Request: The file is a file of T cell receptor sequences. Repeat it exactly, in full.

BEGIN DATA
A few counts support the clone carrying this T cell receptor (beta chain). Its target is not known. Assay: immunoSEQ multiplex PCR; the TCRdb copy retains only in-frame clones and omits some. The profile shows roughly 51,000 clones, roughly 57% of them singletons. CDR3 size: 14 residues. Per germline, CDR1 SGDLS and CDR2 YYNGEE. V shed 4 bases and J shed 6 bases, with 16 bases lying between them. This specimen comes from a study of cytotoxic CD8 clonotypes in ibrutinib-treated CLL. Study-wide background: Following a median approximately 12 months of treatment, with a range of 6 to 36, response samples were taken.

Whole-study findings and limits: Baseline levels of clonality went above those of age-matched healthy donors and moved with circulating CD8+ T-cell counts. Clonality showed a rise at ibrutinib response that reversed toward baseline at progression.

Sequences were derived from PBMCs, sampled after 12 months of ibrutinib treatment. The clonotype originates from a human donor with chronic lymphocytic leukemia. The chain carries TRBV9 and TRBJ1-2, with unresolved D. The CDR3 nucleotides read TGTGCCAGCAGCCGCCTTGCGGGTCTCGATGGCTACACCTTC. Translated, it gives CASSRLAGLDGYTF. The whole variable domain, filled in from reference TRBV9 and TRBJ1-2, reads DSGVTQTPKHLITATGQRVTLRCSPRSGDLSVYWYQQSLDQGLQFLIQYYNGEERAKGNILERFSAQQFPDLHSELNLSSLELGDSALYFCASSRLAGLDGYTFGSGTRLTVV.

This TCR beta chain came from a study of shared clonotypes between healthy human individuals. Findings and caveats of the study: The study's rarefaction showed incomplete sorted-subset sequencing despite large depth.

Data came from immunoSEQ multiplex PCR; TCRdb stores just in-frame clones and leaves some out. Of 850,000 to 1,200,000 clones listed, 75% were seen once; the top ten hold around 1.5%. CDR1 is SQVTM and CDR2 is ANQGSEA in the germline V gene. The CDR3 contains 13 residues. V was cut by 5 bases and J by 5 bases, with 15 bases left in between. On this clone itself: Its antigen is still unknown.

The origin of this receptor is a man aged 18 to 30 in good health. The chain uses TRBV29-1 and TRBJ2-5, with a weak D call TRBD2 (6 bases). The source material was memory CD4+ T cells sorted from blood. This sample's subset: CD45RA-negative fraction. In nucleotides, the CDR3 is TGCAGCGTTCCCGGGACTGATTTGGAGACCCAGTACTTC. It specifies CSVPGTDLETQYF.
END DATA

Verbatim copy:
A few counts support the clone carrying this T cell receptor (beta chain). Its target is not known. Assay: immunoSEQ multiplex PCR; the TCRdb copy retains only in-frame clones and omits some. The profile shows roughly 51,000 clones, roughly 57% of them singletons. CDR3 size: 14 residues. Per germline, CDR1 SGDLS and CDR2 YYNGEE. V shed 4 bases and J shed 6 bases, with 16 bases lying between them. This specimen comes from a study of cytotoxic CD8 clonotypes in ibrutinib-treated CLL. Study-wide background: Following a median approximately 12 months of treatment, with a range of 6 to 36, response samples were taken.

Whole-study findings and limits: Baseline levels of clonality went above those of age-matched healthy donors and moved with circulating CD8+ T-cell counts. Clonality showed a rise at ibrutinib response that reversed toward baseline at progression.

Sequences were derived from PBMCs, sampled after 12 months of ibrutinib treatment. The clonotype originates from a human donor with chronic lymphocytic leukemia. The chain carries TRBV9 and TRBJ1-2, with unresolved D. The CDR3 nucleotides read TGTGCCAGCAGCCGCCTTGCGGGTCTCGATGGCTACACCTTC. Translated, it gives CASSRLAGLDGYTF. The whole variable domain, filled in from reference TRBV9 and TRBJ1-2, reads DSGVTQTPKHLITATGQRVTLRCSPRSGDLSVYWYQQSLDQGLQFLIQYYNGEERAKGNILERFSAQQFPDLHSELNLSSLELGDSALYFCASSRLAGLDGYTFGSGTRLTVV.

This TCR beta chain came from a study of shared clonotypes between healthy human individuals. Findings and caveats of the study: The study's rarefaction showed incomplete sorted-subset sequencing despite large depth.

Data came from immunoSEQ multiplex PCR; TCRdb stores just in-frame clones and leaves some out. Of 850,000 to 1,200,000 clones listed, 75% were seen once; the top ten hold around 1.5%. CDR1 is SQVTM and CDR2 is ANQGSEA in the germline V gene. The CDR3 contains 13 residues. V was cut by 5 bases and J by 5 bases, with 15 bases left in between. On this clone itself: Its antigen is still unknown.

The origin of this receptor is a man aged 18 to 30 in good health. The chain uses TRBV29-1 and TRBJ2-5, with a weak D call TRBD2 (6 bases). The source material was memory CD4+ T cells sorted from blood. This sample's subset: CD45RA-negative fraction. In nucleotides, the CDR3 is TGCAGCGTTCCCGGGACTGATTTGGAGACCCAGTACTTC. It specifies CSVPGTDLETQYF.